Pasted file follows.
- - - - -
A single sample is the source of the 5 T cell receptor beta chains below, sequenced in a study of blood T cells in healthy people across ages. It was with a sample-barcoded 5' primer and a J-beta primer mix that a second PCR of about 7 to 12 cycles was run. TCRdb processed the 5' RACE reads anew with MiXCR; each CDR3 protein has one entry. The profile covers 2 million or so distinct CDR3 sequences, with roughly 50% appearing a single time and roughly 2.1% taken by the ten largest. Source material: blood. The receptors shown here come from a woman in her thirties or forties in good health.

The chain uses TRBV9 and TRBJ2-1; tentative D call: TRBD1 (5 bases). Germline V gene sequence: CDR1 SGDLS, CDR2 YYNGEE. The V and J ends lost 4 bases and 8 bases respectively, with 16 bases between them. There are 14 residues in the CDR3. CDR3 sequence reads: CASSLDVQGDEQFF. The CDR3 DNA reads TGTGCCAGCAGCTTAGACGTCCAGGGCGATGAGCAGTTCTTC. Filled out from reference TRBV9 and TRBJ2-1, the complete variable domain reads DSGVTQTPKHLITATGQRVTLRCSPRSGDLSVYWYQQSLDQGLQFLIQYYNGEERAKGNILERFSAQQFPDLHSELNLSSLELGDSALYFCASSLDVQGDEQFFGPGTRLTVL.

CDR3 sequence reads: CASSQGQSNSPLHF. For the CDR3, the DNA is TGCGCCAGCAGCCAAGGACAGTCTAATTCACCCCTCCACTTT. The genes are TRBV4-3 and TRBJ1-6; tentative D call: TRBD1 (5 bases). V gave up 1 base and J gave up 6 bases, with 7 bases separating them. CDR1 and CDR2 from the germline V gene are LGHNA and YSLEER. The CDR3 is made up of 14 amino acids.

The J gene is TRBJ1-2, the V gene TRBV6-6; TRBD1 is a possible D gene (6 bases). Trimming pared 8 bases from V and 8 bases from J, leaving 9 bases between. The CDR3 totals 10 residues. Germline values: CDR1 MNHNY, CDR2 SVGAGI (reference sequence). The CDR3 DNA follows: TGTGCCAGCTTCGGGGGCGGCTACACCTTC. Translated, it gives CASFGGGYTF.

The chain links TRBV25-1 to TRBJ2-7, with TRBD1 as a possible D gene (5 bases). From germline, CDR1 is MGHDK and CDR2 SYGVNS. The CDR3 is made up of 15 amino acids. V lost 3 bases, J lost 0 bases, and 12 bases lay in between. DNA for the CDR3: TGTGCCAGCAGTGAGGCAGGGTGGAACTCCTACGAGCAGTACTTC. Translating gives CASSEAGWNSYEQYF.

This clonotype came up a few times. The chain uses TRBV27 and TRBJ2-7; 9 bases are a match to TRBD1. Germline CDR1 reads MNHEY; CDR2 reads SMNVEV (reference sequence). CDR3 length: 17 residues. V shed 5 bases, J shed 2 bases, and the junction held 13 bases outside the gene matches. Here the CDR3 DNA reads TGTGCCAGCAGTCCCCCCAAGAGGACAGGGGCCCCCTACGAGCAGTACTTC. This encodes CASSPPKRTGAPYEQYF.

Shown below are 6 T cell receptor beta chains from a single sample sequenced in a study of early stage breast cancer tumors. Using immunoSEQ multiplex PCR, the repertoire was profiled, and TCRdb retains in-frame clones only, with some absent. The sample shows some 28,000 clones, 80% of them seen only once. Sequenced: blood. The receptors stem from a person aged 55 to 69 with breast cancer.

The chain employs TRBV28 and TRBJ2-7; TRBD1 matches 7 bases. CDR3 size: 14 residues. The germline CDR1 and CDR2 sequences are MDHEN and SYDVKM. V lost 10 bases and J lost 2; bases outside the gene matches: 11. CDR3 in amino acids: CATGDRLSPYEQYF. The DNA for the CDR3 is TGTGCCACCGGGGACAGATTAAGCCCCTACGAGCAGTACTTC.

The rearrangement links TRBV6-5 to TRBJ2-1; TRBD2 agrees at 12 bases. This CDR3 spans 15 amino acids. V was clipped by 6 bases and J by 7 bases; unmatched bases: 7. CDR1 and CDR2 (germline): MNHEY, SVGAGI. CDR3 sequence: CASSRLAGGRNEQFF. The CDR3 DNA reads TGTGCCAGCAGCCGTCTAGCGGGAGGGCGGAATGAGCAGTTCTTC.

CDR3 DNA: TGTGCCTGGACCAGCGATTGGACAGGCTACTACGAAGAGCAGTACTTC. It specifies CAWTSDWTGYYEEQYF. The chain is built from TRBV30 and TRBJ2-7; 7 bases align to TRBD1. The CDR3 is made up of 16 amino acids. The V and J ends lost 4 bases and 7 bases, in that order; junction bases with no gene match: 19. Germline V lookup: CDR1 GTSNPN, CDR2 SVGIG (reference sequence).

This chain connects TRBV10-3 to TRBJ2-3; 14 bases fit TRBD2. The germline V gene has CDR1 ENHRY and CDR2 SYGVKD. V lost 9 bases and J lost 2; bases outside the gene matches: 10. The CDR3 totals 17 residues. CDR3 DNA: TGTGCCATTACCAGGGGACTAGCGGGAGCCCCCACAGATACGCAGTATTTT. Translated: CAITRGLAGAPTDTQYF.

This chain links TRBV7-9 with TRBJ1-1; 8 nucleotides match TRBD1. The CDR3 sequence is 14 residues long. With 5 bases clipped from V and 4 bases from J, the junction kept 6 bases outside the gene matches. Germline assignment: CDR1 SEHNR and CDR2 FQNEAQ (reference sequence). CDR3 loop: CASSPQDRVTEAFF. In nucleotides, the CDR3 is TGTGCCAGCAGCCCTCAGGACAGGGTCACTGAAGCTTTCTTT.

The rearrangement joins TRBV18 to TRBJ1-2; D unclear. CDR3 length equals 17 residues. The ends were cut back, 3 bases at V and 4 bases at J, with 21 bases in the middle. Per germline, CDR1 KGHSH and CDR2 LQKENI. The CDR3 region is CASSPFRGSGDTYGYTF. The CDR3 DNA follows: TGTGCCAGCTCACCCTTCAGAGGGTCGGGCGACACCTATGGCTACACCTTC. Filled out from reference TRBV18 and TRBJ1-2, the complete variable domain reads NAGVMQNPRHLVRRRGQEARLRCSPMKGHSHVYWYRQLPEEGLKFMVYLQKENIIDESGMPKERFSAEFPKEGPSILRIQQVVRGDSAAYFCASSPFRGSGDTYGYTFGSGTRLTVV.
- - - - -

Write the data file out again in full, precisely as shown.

A single sample is the source of the 5 T cell receptor beta chains below, sequenced in a study of blood T cells in healthy people across ages. It was with a sample-barcoded 5' primer and a J-beta primer mix that a second PCR of about 7 to 12 cycles was run. TCRdb processed the 5' RACE reads anew with MiXCR; each CDR3 protein has one entry. The profile covers 2 million or so distinct CDR3 sequences, with roughly 50% appearing a single time and roughly 2.1% taken by the ten largest. Source material: blood. The receptors shown here come from a woman in her thirties or forties in good health.

The chain uses TRBV9 and TRBJ2-1; tentative D call: TRBD1 (5 bases). Germline V gene sequence: CDR1 SGDLS, CDR2 YYNGEE. The V and J ends lost 4 bases and 8 bases respectively, with 16 bases between them. There are 14 residues in the CDR3. CDR3 sequence reads: CASSLDVQGDEQFF. The CDR3 DNA reads TGTGCCAGCAGCTTAGACGTCCAGGGCGATGAGCAGTTCTTC. Filled out from reference TRBV9 and TRBJ2-1, the complete variable domain reads DSGVTQTPKHLITATGQRVTLRCSPRSGDLSVYWYQQSLDQGLQFLIQYYNGEERAKGNILERFSAQQFPDLHSELNLSSLELGDSALYFCASSLDVQGDEQFFGPGTRLTVL.

CDR3 sequence reads: CASSQGQSNSPLHF. For the CDR3, the DNA is TGCGCCAGCAGCCAAGGACAGTCTAATTCACCCCTCCACTTT. The genes are TRBV4-3 and TRBJ1-6; tentative D call: TRBD1 (5 bases). V gave up 1 base and J gave up 6 bases, with 7 bases separating them. CDR1 and CDR2 from the germline V gene are LGHNA and YSLEER. The CDR3 is made up of 14 amino acids.

The J gene is TRBJ1-2, the V gene TRBV6-6; TRBD1 is a possible D gene (6 bases). Trimming pared 8 bases from V and 8 bases from J, leaving 9 bases between. The CDR3 totals 10 residues. Germline values: CDR1 MNHNY, CDR2 SVGAGI (reference sequence). The CDR3 DNA follows: TGTGCCAGCTTCGGGGGCGGCTACACCTTC. Translated, it gives CASFGGGYTF.

The chain links TRBV25-1 to TRBJ2-7, with TRBD1 as a possible D gene (5 bases). From germline, CDR1 is MGHDK and CDR2 SYGVNS. The CDR3 is made up of 15 amino acids. V lost 3 bases, J lost 0 bases, and 12 bases lay in between. DNA for the CDR3: TGTGCCAGCAGTGAGGCAGGGTGGAACTCCTACGAGCAGTACTTC. Translating gives CASSEAGWNSYEQYF.

This clonotype came up a few times. The chain uses TRBV27 and TRBJ2-7; 9 bases are a match to TRBD1. Germline CDR1 reads MNHEY; CDR2 reads SMNVEV (reference sequence). CDR3 length: 17 residues. V shed 5 bases, J shed 2 bases, and the junction held 13 bases outside the gene matches. Here the CDR3 DNA reads TGTGCCAGCAGTCCCCCCAAGAGGACAGGGGCCCCCTACGAGCAGTACTTC. This encodes CASSPPKRTGAPYEQYF.

Shown below are 6 T cell receptor beta chains from a single sample sequenced in a study of early stage breast cancer tumors. Using immunoSEQ multiplex PCR, the repertoire was profiled, and TCRdb retains in-frame clones only, with some absent. The sample shows some 28,000 clones, 80% of them seen only once. Sequenced: blood. The receptors stem from a person aged 55 to 69 with breast cancer.

The chain employs TRBV28 and TRBJ2-7; TRBD1 matches 7 bases. CDR3 size: 14 residues. The germline CDR1 and CDR2 sequences are MDHEN and SYDVKM. V lost 10 bases and J lost 2; bases outside the gene matches: 11. CDR3 in amino acids: CATGDRLSPYEQYF. The DNA for the CDR3 is TGTGCCACCGGGGACAGATTAAGCCCCTACGAGCAGTACTTC.

The rearrangement links TRBV6-5 to TRBJ2-1; TRBD2 agrees at 12 bases. This CDR3 spans 15 amino acids. V was clipped by 6 bases and J by 7 bases; unmatched bases: 7. CDR1 and CDR2 (germline): MNHEY, SVGAGI. CDR3 sequence: CASSRLAGGRNEQFF. The CDR3 DNA reads TGTGCCAGCAGCCGTCTAGCGGGAGGGCGGAATGAGCAGTTCTTC.

CDR3 DNA: TGTGCCTGGACCAGCGATTGGACAGGCTACTACGAAGAGCAGTACTTC. It specifies CAWTSDWTGYYEEQYF. The chain is built from TRBV30 and TRBJ2-7; 7 bases align to TRBD1. The CDR3 is made up of 16 amino acids. The V and J ends lost 4 bases and 7 bases, in that order; junction bases with no gene match: 19. Germline V lookup: CDR1 GTSNPN, CDR2 SVGIG (reference sequence).

This chain connects TRBV10-3 to TRBJ2-3; 14 bases fit TRBD2. The germline V gene has CDR1 ENHRY and CDR2 SYGVKD. V lost 9 bases and J lost 2; bases outside the gene matches: 10. The CDR3 totals 17 residues. CDR3 DNA: TGTGCCATTACCAGGGGACTAGCGGGAGCCCCCACAGATACGCAGTATTTT. Translated: CAITRGLAGAPTDTQYF.

This chain links TRBV7-9 with TRBJ1-1; 8 nucleotides match TRBD1. The CDR3 sequence is 14 residues long. With 5 bases clipped from V and 4 bases from J, the junction kept 6 bases outside the gene matches. Germline assignment: CDR1 SEHNR and CDR2 FQNEAQ (reference sequence). CDR3 loop: CASSPQDRVTEAFF. In nucleotides, the CDR3 is TGTGCCAGCAGCCCTCAGGACAGGGTCACTGAAGCTTTCTTT.

The rearrangement joins TRBV18 to TRBJ1-2; D unclear. CDR3 length equals 17 residues. The ends were cut back, 3 bases at V and 4 bases at J, with 21 bases in the middle. Per germline, CDR1 KGHSH and CDR2 LQKENI. The CDR3 region is CASSPFRGSGDTYGYTF. The CDR3 DNA follows: TGTGCCAGCTCACCCTTCAGAGGGTCGGGCGACACCTATGGCTACACCTTC. Filled out from reference TRBV18 and TRBJ1-2, the complete variable domain reads NAGVMQNPRHLVRRRGQEARLRCSPMKGHSHVYWYRQLPEEGLKFMVYLQKENIIDESGMPKERFSAEFPKEGPSILRIQQVVRGDSAAYFCASSPFRGSGDTYGYTFGSGTRLTVV.